Related News

Home » Feature » Art and Culture

Real trouble with finale

WRITERS love trouble. The mess of life is their sustenance. Conflict, discord, snags and hitches are the tools of suspense, hooking and then dragging readers through the currents and silt of narratives. Good for Kate Christensen who has given her characters enough trouble to fill a book.

"Trouble" is a terse and tough little novel about two friends in their 40s: Josie, a Manhattan therapist resolved to end her lackluster marriage, and Raquel, a Los Angeles rock star and former heroin addict whose fame is rapidly dwindling.

We first see Josie at a party in a friend's Upper West Side apartment, flirting with a man she has just met. Christensen doesn't bother with the formalities of introductions, explanations or back stories; instead, she plops us in the center of action. This authorial abandonment is thrilling, the scene inclusive, charged and propulsive.

While Josie is flirting, she sees her reflection in a mirror and suddenly realizes that her marriage is over. "My heart stopped beating. I almost heard it squeak as it constricted with fear, and then it resumed its steady rhythm and life went on, as it usually does."

Except that for Josie it doesn't, not as usual. Because after this momentous glance at herself, Josie drastically changes the rhythm of her life - not only by acknowledging the end of her marriage, but by stopping at a bar on her way home and taking a stranger for a brief, steamy encounter.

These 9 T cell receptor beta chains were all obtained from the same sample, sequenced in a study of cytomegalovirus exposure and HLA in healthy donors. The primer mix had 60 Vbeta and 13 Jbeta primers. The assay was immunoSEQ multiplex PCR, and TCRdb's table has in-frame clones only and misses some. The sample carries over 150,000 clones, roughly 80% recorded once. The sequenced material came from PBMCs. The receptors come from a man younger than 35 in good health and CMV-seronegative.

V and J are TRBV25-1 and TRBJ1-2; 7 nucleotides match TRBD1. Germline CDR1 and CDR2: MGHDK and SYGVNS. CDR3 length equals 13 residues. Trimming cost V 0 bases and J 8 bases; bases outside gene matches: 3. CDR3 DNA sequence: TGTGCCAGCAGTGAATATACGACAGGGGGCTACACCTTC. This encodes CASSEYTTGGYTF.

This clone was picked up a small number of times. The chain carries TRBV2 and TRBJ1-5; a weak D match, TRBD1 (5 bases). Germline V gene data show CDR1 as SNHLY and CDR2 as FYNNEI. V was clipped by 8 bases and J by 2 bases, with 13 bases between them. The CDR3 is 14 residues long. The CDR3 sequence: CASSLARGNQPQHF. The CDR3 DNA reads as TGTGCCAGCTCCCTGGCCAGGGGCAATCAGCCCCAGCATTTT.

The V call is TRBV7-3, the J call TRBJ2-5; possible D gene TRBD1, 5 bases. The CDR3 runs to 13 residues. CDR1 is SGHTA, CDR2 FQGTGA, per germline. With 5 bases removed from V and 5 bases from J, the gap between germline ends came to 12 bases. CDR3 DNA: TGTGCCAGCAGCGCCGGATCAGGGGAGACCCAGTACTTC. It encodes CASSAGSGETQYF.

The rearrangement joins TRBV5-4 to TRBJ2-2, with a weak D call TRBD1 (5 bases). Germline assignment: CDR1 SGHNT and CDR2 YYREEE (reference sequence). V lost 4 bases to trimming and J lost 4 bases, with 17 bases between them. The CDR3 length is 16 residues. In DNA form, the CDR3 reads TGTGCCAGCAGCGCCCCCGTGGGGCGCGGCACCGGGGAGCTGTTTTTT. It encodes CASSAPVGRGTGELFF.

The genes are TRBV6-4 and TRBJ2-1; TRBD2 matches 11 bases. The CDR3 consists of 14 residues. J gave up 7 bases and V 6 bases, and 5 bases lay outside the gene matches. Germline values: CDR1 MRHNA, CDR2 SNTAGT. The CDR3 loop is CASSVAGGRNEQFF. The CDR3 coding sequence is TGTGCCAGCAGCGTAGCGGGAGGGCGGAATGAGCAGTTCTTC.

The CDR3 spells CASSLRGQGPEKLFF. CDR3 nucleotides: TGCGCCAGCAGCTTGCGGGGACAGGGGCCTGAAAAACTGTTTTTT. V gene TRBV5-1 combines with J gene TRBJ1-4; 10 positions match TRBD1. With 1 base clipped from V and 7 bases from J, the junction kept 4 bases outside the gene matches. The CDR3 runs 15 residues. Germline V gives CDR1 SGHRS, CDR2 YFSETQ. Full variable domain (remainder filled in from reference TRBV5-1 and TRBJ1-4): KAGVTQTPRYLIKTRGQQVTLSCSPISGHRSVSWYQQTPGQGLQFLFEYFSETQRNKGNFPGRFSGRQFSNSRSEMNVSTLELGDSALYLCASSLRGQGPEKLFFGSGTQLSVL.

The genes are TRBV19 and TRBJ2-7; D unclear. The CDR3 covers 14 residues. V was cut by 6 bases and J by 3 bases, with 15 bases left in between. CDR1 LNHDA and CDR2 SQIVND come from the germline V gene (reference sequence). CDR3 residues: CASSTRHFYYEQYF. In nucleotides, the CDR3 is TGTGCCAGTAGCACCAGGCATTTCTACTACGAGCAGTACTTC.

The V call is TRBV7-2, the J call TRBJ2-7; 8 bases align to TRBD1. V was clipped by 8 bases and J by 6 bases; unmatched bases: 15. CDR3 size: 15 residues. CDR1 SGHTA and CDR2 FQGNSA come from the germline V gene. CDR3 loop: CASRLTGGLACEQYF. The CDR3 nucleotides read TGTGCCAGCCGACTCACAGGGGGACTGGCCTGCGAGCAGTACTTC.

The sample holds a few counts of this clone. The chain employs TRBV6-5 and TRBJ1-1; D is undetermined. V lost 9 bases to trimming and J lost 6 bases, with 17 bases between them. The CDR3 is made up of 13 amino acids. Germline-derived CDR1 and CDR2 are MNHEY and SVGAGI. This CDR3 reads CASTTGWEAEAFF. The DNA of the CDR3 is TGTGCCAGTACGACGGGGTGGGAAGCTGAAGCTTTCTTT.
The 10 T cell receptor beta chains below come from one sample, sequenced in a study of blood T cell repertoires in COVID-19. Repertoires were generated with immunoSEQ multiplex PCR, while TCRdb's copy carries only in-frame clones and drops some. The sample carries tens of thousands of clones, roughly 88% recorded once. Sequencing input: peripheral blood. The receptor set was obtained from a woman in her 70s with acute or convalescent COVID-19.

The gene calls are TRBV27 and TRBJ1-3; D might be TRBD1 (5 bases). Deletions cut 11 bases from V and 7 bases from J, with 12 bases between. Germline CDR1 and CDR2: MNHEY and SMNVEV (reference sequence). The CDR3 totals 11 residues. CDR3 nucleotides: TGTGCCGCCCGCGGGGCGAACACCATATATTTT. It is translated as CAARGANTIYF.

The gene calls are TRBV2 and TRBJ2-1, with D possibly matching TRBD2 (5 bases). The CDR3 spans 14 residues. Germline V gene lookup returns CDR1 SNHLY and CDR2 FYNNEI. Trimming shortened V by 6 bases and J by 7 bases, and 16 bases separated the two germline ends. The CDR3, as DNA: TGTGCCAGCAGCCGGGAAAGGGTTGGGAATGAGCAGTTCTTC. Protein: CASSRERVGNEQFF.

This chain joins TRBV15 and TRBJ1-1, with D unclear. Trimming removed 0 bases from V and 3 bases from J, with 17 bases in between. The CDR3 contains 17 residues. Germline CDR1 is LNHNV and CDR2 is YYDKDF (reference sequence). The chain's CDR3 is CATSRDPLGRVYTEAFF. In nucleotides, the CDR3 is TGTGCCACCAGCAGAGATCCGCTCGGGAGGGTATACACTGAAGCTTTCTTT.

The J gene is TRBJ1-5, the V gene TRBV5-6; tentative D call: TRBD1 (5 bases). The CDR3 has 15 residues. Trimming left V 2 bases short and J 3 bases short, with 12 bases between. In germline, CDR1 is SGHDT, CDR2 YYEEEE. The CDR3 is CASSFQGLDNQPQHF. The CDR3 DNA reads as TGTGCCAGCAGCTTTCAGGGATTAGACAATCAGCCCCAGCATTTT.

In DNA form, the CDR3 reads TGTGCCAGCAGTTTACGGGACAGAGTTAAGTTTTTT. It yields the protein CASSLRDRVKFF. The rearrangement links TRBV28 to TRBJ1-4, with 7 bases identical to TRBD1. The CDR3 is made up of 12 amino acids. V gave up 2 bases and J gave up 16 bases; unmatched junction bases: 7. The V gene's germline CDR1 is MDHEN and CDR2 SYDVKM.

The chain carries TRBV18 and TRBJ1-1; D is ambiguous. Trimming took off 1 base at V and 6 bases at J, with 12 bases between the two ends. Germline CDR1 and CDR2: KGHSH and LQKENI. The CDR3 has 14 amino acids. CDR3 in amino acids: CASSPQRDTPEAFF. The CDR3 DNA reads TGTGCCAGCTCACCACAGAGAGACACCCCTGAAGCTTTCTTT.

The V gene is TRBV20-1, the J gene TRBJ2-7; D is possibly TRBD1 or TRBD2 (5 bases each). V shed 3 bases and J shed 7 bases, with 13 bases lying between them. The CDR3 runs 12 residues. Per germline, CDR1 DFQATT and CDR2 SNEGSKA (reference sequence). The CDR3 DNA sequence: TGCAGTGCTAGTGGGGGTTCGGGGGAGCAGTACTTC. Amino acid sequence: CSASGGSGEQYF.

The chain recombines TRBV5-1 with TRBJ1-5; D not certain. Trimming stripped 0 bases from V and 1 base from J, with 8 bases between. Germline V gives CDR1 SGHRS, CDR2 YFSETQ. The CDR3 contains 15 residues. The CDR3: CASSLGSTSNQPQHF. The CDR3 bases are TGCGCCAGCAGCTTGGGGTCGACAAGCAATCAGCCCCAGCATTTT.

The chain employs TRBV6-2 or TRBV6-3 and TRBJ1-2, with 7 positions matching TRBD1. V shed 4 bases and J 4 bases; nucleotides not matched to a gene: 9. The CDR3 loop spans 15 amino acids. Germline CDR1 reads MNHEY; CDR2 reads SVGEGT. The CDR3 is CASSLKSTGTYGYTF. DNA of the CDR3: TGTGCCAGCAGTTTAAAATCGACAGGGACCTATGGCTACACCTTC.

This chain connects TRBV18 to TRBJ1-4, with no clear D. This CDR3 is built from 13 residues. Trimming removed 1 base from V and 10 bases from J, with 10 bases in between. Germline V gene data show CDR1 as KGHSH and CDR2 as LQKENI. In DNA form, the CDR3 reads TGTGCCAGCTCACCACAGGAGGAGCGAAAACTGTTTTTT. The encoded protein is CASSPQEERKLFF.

Josie then continues home, where she tells her husband and 13-year-old daughter that she wants a separation and will be moving out. Meanwhile, she learns that her famous friend, Raquel - "as tiny and fragile, but also as tough, as a wicker basket" - is involved in a scandal with an actor half her age and is being maligned by a feisty blogger.

Raquel persuades Josie to flee with her to Mexico City where they can rediscover themselves and their passions. "We'll drink tequila and go dancing and breathe pollution," Raquel says. "And eat chorizo tacos ... We'll be Thelmita and Luisa!"

There aren't any obstacles in "Trouble." I suppose the main line of suspense is whether Josie will form a relationship. Blink and you'll miss Raquel's downward spiral. Josie certainly does. Yet despite some cursory devastation, things more or less work out in the end.

Readers love trouble, too, and "Trouble" doesn't have enough of it. The best part of this novel comes early on, when Josie is treating various patients while ruminating over her own problems. This is before she talks with her husband and before she knows what she's going to do. The writing at this point is sharp, clear and often hilarious.

Christensen sweeps through a cast of perfectly delineated neurotic patients in treatment with their distracted, hung-over and anxious therapist. Josie's adventure with Raquel lacks these interactions with characters who bring out the conflicted protagonist in ways no exotic city ever could.

Over the border in Mexico, the tension of the novel is forsaken, and it becomes little more than a travelogue, reducing particular lives to anonymous dots. For a writer, that's real trouble.


Copyright © 1999- Shanghai Daily. All rights reserved.Preferably viewed with Internet Explorer 8 or newer browsers.

沪公网安备 31010602000204号

Email this to your friend